I awoke just before 7am. I received the awaited phone call at 9:50 am. My brother’s suffering was over. The remainder of the day seemed like a fog. There was the realization and finality, the memories, the loss, the pain. Already I missed my brother and still do. As the day turned to evening I suddenly recalled the light and the hum that awakened me in the early morning hours. I remembered it was 3:12 am when I last saw it. I raced to the telephone and called the person who would know the answer to my question. What time did my brother die? I was told between 6:00 – 6:30am. In my time zone that would be between 3:00 – 3:30am.

I began laughing and crying at the same time. That light! That hum! Was that my brother’s energy force communicating to me?? The deliberate yet soft tickle between the eyes, the waiting for my full attention and focus just to show me that yes, the energy does go somewhere and it is conscious and aware and has purpose. I could almost hear my brother laughing as I began connecting the dots. And I knew that he knew that this demonstration would comfort me at this time and I would hold it in my memory forever. A treasured last goodbye.

Submitted by N. Abele


One family's experience in the state's oldest community.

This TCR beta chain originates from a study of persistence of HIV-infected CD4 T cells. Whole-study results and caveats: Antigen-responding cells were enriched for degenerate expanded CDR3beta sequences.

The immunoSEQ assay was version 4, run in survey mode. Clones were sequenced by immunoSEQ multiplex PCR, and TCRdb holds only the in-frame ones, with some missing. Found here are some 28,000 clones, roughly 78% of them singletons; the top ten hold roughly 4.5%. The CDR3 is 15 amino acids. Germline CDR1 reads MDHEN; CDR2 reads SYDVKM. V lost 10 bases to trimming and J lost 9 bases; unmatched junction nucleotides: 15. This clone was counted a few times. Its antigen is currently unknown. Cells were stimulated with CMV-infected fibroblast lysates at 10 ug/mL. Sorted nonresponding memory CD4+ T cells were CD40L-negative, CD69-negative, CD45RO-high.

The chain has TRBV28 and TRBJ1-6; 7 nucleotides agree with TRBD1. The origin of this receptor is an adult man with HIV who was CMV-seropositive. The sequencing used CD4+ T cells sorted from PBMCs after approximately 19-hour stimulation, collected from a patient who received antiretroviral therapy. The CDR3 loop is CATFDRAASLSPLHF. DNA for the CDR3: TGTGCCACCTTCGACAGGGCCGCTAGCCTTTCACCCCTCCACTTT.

Our family moved to a small eastern Washington community in 1989 where I took a job with the City. One of my responsibilities was the overall management of the cemetery. It dated back to 1854 and had roughly 6,300 burials. Early in 1990 I hired a sextant to make an effort to correlate all of the cemetery records through an on site review and then we would compare the records at City Hall to see where it would come out. During the preceding years, I and the office staff had data based all of the city's cemetery records.

By the spring of 1993, I had a very strong knowledge of this cemetery and its various sections.
At the time, we were living a few blocks away in one of the community's older homes. My wife and children professed a great amount of anxiety and fear over what they perceived as an incessant amount of strange occurrences in this house, none of which they were able to explain. I frankly was very skeptical, although we had lived in homes before that had a lot of paranormal activity. I decided to check out this one. A number of the City staff had lived in town all of their lives. Upon inquiry to one of my clerks, I was informed that at one time there had been a third floor on this house that had burned during the war. There had been a fatality. Consensus seemed to indicate that the casualty was a young man. This entity was very mischievous. Apparently, he enjoyed turning on water faucets, opening washing machine doors, turning on or off lights, slamming doors etc. I was skeptical of these claims.

One Saturday night I got up to visit the bathroom. The only light that was on in the house was in the hallway. When I exited the bathroom, I was quite surprised to see that the only lights that were not on were in the bedrooms. The front room, dining, kitchen, and laundry room lights were all turned on. I decided that the family was right, we need to move.